Make An Ass Of Yourself With VidRhythm

When Harmonix released the VidRhythm iOS App over a month ago I downloaded it near instantaneously. My iPod Touch barely came out of sync before I had loaded up the app and made an ass of myself.

Harmonix is a much loved game developer well known for creating franchise hits Guitar Hero, Rock Band, and Dance Central.

This is not another one of those big console games. It is in fact quite a departure for the developer. VidRhythm (not to be mistaken with Vib-Ribbon)is made by a small team within Harmonix and this is their first time in developing for the iOS platform. And neither is it a game. Using their trademark passion for music Harmonix created a neat little toy that produces music videos from sounds you record with your iPhone.

The app’s  designers were inspired by the YouTube community and their delightful split-screen music pieces. VidRhythm lets people create similar acapella videos with no skill necessary.

As you can see from the one I prepared earlier.

But you’re much better off having a look-see at the more creative & favourited user videos. If you’ve got the app, try experimenting with different sound effects. Remember you can take your iPhone pretty much anywhere — just please not the crapper!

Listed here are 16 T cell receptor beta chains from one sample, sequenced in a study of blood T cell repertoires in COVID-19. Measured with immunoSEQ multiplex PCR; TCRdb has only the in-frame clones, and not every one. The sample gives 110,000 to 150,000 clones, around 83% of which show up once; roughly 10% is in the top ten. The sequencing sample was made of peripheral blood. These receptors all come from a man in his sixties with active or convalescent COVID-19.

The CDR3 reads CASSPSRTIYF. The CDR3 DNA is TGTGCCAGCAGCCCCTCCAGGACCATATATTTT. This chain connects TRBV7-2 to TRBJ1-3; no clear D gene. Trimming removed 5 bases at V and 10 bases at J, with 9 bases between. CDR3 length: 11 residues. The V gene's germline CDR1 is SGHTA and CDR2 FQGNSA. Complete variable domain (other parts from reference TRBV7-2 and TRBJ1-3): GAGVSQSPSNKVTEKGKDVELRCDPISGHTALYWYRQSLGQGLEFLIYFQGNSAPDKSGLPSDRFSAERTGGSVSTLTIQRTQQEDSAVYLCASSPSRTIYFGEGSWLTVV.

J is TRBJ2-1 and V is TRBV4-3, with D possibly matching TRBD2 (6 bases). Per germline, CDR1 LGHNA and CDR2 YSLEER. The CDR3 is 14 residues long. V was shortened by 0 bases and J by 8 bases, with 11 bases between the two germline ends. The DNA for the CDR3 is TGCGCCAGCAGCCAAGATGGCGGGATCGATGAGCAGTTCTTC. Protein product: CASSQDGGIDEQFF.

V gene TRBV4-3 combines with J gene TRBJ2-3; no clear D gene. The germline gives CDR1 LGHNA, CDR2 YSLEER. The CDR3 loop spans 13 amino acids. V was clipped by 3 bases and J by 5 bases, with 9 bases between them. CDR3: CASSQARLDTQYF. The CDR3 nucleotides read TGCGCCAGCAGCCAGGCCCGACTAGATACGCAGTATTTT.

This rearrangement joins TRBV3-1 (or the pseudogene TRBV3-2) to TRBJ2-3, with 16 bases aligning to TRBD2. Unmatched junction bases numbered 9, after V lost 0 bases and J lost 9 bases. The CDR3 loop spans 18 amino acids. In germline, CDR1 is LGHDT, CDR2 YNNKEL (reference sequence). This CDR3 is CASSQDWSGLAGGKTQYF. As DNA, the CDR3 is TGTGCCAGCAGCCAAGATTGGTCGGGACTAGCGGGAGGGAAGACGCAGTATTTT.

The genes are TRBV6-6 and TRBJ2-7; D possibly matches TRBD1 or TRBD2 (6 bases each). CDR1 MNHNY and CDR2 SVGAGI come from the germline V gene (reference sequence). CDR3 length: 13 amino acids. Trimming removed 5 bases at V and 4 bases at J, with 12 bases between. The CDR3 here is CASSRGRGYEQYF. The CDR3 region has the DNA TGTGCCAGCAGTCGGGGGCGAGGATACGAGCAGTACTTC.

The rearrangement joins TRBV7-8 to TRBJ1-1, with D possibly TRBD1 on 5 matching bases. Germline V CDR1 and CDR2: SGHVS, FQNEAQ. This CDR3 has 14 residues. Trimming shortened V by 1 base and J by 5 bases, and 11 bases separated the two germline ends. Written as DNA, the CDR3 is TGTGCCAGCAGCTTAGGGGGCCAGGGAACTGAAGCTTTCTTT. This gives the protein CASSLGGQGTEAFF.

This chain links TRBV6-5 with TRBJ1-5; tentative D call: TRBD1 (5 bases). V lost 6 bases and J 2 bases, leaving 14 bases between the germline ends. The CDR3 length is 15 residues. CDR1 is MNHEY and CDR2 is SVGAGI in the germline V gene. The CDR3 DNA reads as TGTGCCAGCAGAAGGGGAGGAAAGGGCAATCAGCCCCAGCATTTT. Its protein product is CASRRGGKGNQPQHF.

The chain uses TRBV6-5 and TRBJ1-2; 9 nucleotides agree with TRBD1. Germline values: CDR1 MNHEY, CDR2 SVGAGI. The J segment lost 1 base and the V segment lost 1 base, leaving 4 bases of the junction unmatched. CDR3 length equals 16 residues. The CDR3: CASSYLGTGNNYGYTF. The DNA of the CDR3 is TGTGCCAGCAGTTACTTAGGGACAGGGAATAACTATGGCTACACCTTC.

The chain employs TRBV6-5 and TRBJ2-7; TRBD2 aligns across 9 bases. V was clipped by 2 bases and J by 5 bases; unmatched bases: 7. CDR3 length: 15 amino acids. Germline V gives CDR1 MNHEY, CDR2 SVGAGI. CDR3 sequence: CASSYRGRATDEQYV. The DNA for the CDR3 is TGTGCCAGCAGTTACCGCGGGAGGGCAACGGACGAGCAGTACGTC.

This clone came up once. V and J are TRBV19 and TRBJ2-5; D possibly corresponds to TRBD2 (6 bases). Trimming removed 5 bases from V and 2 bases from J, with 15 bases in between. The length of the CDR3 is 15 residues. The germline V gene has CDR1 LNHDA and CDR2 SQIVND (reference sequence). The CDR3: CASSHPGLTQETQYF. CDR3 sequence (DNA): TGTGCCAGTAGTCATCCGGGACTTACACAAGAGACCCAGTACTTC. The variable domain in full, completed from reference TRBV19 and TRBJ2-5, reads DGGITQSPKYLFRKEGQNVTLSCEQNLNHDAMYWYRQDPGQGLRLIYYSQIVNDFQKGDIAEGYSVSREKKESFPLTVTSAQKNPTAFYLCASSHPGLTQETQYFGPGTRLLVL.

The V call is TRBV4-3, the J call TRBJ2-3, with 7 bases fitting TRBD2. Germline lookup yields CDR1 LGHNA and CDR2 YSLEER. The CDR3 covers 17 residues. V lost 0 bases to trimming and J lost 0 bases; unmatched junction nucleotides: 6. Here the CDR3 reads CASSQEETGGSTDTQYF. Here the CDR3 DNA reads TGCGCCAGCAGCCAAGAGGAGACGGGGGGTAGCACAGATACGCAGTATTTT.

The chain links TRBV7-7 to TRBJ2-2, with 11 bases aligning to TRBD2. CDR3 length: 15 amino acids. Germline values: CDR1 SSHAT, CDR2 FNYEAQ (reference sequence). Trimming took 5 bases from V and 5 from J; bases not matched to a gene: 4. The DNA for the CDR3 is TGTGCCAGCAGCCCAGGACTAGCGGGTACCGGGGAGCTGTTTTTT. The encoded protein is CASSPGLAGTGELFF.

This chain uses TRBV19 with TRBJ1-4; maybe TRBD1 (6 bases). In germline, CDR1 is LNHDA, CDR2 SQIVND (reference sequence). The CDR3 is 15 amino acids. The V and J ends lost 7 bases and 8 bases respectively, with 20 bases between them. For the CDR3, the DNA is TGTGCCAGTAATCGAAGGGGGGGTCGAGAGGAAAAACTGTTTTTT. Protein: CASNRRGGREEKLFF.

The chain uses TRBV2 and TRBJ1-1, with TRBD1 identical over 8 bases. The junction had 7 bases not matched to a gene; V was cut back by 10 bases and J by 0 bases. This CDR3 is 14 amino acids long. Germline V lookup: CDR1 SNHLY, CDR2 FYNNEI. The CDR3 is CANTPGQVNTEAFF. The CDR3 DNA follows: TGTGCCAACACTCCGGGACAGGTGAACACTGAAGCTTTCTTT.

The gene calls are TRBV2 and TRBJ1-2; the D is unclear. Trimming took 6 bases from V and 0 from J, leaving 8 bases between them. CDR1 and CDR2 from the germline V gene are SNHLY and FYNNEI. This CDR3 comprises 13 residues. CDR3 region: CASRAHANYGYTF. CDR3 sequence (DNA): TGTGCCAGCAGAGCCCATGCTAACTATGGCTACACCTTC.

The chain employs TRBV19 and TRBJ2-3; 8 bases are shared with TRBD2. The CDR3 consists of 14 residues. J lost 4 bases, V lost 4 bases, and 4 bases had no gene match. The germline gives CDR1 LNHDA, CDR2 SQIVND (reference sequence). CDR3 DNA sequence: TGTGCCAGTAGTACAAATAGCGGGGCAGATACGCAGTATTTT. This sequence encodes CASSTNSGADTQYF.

To start with you choose one of twenty songs of various genres. Most are made by the Harmonix team but there a few royalty free tunes you may recognise; Symphony No. 5 by Beethoven and Flight of the Bumblebee by some-un-spellable-Russian-name. There is a way to import your own MIDI songs into the mix, but it’s far too complicated for me to figure out. You really need to know your way around music software.

Once you’ve chosen a song then there are the styles to choose from which determine how the video looks. I used Colorscope in my above example.

And then it’s off to the record screen where you can record 2 second clips for each instrument or vocal. These range from drums, to guitars, through to singing harmonies. You can use either of the front or rear iPhone cameras to capture footage. If you muck it up the first time (which you’re sure to do) you can immediately re-record that particular segment.

Touch the big blue button and presto!

You can watch the finished product seeing if it all pulled together. Sometimes it’s a brilliant work of art. Sometimes it’s something you wish you could erase from human memory and all existence.

Afterwards you can re-record, save it your Camera Roll or even upload it to Facebook or YouTube if you dare (don’t tell your friends about this part).

The novelty might wear out after a while, but VidRythm is innovative and interesting enough to warrant showing off to everyone you know.

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